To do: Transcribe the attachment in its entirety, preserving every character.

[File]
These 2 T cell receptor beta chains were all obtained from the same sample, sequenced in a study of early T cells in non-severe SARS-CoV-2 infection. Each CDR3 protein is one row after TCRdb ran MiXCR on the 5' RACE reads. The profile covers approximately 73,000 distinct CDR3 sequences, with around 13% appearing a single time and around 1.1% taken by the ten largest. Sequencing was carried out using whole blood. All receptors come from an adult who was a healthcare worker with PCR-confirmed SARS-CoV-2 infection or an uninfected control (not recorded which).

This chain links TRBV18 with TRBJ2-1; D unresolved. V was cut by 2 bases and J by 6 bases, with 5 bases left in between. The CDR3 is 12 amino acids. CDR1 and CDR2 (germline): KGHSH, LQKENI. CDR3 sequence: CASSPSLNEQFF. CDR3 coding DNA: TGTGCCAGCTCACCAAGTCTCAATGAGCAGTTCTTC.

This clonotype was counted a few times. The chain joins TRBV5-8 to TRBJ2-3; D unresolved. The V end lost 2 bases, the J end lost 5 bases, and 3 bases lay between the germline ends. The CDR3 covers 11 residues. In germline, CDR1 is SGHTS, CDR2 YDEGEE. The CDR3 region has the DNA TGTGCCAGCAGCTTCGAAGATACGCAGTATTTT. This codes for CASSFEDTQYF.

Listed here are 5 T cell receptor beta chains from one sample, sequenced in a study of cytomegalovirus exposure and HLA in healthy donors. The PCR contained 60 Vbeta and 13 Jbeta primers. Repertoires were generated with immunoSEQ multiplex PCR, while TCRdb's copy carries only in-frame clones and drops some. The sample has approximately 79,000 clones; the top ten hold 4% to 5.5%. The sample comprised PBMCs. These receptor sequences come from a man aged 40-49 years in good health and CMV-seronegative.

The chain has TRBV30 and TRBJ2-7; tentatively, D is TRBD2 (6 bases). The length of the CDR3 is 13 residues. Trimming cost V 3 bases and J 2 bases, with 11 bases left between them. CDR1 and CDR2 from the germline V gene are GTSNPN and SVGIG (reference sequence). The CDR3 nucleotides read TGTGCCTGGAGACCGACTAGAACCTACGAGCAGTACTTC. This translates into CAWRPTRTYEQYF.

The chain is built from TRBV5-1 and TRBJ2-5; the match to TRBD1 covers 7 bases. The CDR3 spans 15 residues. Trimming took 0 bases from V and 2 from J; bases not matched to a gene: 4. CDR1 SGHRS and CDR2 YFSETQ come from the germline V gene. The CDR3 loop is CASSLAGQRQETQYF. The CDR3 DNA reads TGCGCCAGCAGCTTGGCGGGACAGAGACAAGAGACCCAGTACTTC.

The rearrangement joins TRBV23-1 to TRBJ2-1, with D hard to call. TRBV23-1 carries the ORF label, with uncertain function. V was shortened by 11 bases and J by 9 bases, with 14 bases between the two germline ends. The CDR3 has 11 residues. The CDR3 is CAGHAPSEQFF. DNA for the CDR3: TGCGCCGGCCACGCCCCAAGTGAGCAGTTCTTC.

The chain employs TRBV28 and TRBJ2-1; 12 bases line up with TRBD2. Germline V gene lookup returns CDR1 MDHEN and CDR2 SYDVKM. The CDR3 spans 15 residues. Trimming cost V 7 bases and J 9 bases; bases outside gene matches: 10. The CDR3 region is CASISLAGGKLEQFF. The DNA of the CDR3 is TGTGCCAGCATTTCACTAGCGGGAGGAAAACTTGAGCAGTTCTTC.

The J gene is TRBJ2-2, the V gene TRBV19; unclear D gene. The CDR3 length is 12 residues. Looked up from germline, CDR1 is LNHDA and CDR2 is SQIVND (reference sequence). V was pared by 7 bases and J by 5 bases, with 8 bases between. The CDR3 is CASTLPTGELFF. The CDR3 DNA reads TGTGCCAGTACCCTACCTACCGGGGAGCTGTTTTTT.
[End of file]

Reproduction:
These 2 T cell receptor beta chains were all obtained from the same sample, sequenced in a study of early T cells in non-severe SARS-CoV-2 infection. Each CDR3 protein is one row after TCRdb ran MiXCR on the 5' RACE reads. The profile covers approximately 73,000 distinct CDR3 sequences, with around 13% appearing a single time and around 1.1% taken by the ten largest. Sequencing was carried out using whole blood. All receptors come from an adult who was a healthcare worker with PCR-confirmed SARS-CoV-2 infection or an uninfected control (not recorded which).

This chain links TRBV18 with TRBJ2-1; D unresolved. V was cut by 2 bases and J by 6 bases, with 5 bases left in between. The CDR3 is 12 amino acids. CDR1 and CDR2 (germline): KGHSH, LQKENI. CDR3 sequence: CASSPSLNEQFF. CDR3 coding DNA: TGTGCCAGCTCACCAAGTCTCAATGAGCAGTTCTTC.

This clonotype was counted a few times. The chain joins TRBV5-8 to TRBJ2-3; D unresolved. The V end lost 2 bases, the J end lost 5 bases, and 3 bases lay between the germline ends. The CDR3 covers 11 residues. In germline, CDR1 is SGHTS, CDR2 YDEGEE. The CDR3 region has the DNA TGTGCCAGCAGCTTCGAAGATACGCAGTATTTT. This codes for CASSFEDTQYF.

Listed here are 5 T cell receptor beta chains from one sample, sequenced in a study of cytomegalovirus exposure and HLA in healthy donors. The PCR contained 60 Vbeta and 13 Jbeta primers. Repertoires were generated with immunoSEQ multiplex PCR, while TCRdb's copy carries only in-frame clones and drops some. The sample has approximately 79,000 clones; the top ten hold 4% to 5.5%. The sample comprised PBMCs. These receptor sequences come from a man aged 40-49 years in good health and CMV-seronegative.

The chain has TRBV30 and TRBJ2-7; tentatively, D is TRBD2 (6 bases). The length of the CDR3 is 13 residues. Trimming cost V 3 bases and J 2 bases, with 11 bases left between them. CDR1 and CDR2 from the germline V gene are GTSNPN and SVGIG (reference sequence). The CDR3 nucleotides read TGTGCCTGGAGACCGACTAGAACCTACGAGCAGTACTTC. This translates into CAWRPTRTYEQYF.

The chain is built from TRBV5-1 and TRBJ2-5; the match to TRBD1 covers 7 bases. The CDR3 spans 15 residues. Trimming took 0 bases from V and 2 from J; bases not matched to a gene: 4. CDR1 SGHRS and CDR2 YFSETQ come from the germline V gene. The CDR3 loop is CASSLAGQRQETQYF. The CDR3 DNA reads TGCGCCAGCAGCTTGGCGGGACAGAGACAAGAGACCCAGTACTTC.

The rearrangement joins TRBV23-1 to TRBJ2-1, with D hard to call. TRBV23-1 carries the ORF label, with uncertain function. V was shortened by 11 bases and J by 9 bases, with 14 bases between the two germline ends. The CDR3 has 11 residues. The CDR3 is CAGHAPSEQFF. DNA for the CDR3: TGCGCCGGCCACGCCCCAAGTGAGCAGTTCTTC.

The chain employs TRBV28 and TRBJ2-1; 12 bases line up with TRBD2. Germline V gene lookup returns CDR1 MDHEN and CDR2 SYDVKM. The CDR3 spans 15 residues. Trimming cost V 7 bases and J 9 bases; bases outside gene matches: 10. The CDR3 region is CASISLAGGKLEQFF. The DNA of the CDR3 is TGTGCCAGCATTTCACTAGCGGGAGGAAAACTTGAGCAGTTCTTC.

The J gene is TRBJ2-2, the V gene TRBV19; unclear D gene. The CDR3 length is 12 residues. Looked up from germline, CDR1 is LNHDA and CDR2 is SQIVND (reference sequence). V was pared by 7 bases and J by 5 bases, with 8 bases between. The CDR3 is CASTLPTGELFF. The CDR3 DNA reads TGTGCCAGTACCCTACCTACCGGGGAGCTGTTTTTT.